Economics and the mid-life crisis have much in common: Both dwell on foregone opportunities

C'est la vie; c'est la guerre; c'est la pomme de terre . . . . . . . . . . . . . email: jpalmer at uwo dot ca

. . . . . . . . . . .Richard Posner should be awarded the next Nobel Prize in Economics . . . . . . . . . . . .

Friday, February 25, 2005

The Other Larry Summers Controversy

With all the flap over what Larry Summers may or may not have said about the comparatively small number of women in the sciences, I have not seen any recent references to this memo from him back in 1991:

'Just between you and me shouldn't the World Bank be encouraging more migration of the dirty industries to the LDCs [least developed countries]?" So wrote Treasury Secretary designee Lawrence Summers, then the chief economist at the World Bank, in a 1991 World Bank internal memorandum arguing for the transfer of waste and dirty industries from industrialized to developing countries. There's more: "I think the economic logic behind dumping a load of toxic waste in the lowest wage country is impeccable and we should face up to that.... I've always thought that underpopulated countries in Africa are vastly underpolluted; their air quality is vastly inefficiently low compared to Los Angeles or Mexico City." After the memo was leaked, Summers apologized, saying it was intended to be ironic and that it was offered as a thought experiment.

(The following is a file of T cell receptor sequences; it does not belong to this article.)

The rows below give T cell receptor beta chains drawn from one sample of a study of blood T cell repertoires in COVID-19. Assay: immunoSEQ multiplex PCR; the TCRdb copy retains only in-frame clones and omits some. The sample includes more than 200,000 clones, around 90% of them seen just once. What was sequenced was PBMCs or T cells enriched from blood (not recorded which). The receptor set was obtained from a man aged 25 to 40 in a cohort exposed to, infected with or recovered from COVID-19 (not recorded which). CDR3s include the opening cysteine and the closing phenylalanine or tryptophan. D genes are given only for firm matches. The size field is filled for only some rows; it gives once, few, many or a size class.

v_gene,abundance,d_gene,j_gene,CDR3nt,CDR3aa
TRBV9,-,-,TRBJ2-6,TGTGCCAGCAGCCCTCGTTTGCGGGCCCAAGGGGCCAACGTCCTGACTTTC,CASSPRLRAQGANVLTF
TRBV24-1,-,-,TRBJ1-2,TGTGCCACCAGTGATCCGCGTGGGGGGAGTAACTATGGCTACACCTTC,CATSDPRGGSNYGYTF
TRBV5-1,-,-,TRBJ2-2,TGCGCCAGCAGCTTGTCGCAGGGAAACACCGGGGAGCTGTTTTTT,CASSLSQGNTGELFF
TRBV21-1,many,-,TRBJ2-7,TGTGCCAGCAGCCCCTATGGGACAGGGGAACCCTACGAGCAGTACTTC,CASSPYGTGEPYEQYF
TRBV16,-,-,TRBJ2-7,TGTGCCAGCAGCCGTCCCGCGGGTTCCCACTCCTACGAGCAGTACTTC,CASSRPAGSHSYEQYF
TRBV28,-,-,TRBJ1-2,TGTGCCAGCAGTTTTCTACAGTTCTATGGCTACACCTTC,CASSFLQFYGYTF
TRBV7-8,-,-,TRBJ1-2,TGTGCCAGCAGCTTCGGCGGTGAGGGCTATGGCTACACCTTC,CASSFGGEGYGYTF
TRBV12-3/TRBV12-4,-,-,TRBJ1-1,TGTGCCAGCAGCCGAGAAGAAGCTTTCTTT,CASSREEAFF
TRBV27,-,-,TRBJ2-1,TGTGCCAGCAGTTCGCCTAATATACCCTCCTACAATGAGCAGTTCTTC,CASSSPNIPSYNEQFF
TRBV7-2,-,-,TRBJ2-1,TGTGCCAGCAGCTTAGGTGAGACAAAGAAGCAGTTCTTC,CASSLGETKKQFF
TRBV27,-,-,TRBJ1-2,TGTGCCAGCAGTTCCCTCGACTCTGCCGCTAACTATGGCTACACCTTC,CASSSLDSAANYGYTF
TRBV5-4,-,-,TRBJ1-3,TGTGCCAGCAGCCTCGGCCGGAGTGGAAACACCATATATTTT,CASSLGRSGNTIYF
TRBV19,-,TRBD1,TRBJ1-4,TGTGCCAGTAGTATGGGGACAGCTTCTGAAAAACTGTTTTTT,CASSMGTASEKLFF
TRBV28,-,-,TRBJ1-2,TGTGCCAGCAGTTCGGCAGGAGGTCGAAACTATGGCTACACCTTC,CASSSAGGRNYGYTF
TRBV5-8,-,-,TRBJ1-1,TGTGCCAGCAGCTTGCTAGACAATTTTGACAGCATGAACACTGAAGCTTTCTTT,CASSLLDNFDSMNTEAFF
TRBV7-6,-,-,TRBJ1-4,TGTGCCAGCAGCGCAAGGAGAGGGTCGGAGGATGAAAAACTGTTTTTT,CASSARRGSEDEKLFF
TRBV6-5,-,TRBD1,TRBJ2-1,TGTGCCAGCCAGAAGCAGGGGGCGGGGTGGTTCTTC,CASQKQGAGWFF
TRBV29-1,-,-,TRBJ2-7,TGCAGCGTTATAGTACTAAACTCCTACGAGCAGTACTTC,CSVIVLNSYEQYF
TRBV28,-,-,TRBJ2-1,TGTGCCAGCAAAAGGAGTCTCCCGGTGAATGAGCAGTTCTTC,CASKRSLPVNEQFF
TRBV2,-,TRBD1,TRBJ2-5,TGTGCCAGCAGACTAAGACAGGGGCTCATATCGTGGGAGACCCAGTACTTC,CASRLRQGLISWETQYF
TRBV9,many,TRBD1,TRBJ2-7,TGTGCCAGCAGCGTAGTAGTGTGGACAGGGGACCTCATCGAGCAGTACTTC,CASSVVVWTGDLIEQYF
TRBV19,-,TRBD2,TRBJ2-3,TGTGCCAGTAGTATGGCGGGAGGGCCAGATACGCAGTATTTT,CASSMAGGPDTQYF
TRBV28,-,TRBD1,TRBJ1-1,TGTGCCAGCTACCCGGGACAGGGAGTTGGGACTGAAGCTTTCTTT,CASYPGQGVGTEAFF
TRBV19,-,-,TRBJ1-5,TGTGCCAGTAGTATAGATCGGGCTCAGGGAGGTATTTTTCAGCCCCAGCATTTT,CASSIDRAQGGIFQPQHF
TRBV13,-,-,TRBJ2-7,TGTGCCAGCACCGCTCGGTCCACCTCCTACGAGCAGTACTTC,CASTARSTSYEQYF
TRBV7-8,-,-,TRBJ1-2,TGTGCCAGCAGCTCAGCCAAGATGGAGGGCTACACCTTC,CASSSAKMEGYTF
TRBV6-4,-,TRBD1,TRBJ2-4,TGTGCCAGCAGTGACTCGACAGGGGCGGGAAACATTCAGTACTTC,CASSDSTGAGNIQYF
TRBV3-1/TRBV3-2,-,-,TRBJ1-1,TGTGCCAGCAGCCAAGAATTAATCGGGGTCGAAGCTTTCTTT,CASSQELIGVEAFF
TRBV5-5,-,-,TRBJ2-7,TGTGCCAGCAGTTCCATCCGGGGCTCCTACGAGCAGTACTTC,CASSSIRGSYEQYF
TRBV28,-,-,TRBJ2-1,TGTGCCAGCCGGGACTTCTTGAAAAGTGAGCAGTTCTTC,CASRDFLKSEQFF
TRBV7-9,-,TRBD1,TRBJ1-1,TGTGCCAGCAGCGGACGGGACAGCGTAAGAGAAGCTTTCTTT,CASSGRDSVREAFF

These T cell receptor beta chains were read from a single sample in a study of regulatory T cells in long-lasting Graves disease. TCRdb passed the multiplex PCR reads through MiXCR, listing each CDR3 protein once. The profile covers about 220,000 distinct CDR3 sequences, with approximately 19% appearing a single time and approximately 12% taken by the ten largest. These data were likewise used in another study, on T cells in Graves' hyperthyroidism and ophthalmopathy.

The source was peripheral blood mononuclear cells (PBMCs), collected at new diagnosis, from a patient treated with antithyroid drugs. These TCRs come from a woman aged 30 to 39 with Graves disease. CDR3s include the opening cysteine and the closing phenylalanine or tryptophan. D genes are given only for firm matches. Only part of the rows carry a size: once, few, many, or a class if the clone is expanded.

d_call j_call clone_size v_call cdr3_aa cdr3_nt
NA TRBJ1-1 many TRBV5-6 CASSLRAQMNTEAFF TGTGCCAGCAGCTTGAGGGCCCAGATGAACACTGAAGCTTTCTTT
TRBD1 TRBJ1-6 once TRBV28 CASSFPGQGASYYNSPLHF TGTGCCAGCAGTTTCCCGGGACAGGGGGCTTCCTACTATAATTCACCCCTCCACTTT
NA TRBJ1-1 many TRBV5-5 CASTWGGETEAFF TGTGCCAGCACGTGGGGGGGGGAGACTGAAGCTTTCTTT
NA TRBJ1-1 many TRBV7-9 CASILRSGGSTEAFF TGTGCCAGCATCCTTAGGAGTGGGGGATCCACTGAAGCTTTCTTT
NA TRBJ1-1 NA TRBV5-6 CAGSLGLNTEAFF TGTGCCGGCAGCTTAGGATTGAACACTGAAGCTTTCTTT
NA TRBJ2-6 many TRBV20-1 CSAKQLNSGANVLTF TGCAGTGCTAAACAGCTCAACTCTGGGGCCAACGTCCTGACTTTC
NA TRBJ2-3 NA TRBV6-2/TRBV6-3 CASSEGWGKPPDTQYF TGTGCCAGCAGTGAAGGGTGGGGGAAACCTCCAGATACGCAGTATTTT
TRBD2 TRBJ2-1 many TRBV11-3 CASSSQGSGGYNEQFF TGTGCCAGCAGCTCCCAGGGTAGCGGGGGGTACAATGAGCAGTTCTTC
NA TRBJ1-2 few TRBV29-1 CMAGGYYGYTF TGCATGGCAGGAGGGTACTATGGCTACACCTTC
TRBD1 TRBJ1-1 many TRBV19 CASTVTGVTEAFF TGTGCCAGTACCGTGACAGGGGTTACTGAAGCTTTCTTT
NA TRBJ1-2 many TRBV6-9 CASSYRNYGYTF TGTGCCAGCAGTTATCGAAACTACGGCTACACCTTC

Later reports suggest that someone else actually wrote the memo, although Summers's name appeared on it.

But here is the question that remains unanswered, and that should be atop the list of questions posed by the senators who have to confirm Summers's appointment to replace outgoing Treasury Secretary Robert Rubin: "Ironic or not, from your point of view, what was wrong with the logic of the memo?" The notion that poor countries should import pollution and waste is just an unsavory application of the economic theory of the U.S. Treasury Department, shared also by the International Monetary Fund (IMF) and, to a lesser extent, the World Bank. In this worldview, poor countries should exploit their "comparative advantage" of low wages, or access to natural resources, or lower environmental standards.

Not that I like or agree with the tone on that site. I actually thought the arguments in the memo were worth pursuing, and I have used it in my teaching for years.

Given that flap, and how it was handled, his latest hip-shots should be less surprising. I can't imagine the former controversy was related to God and equality, though.
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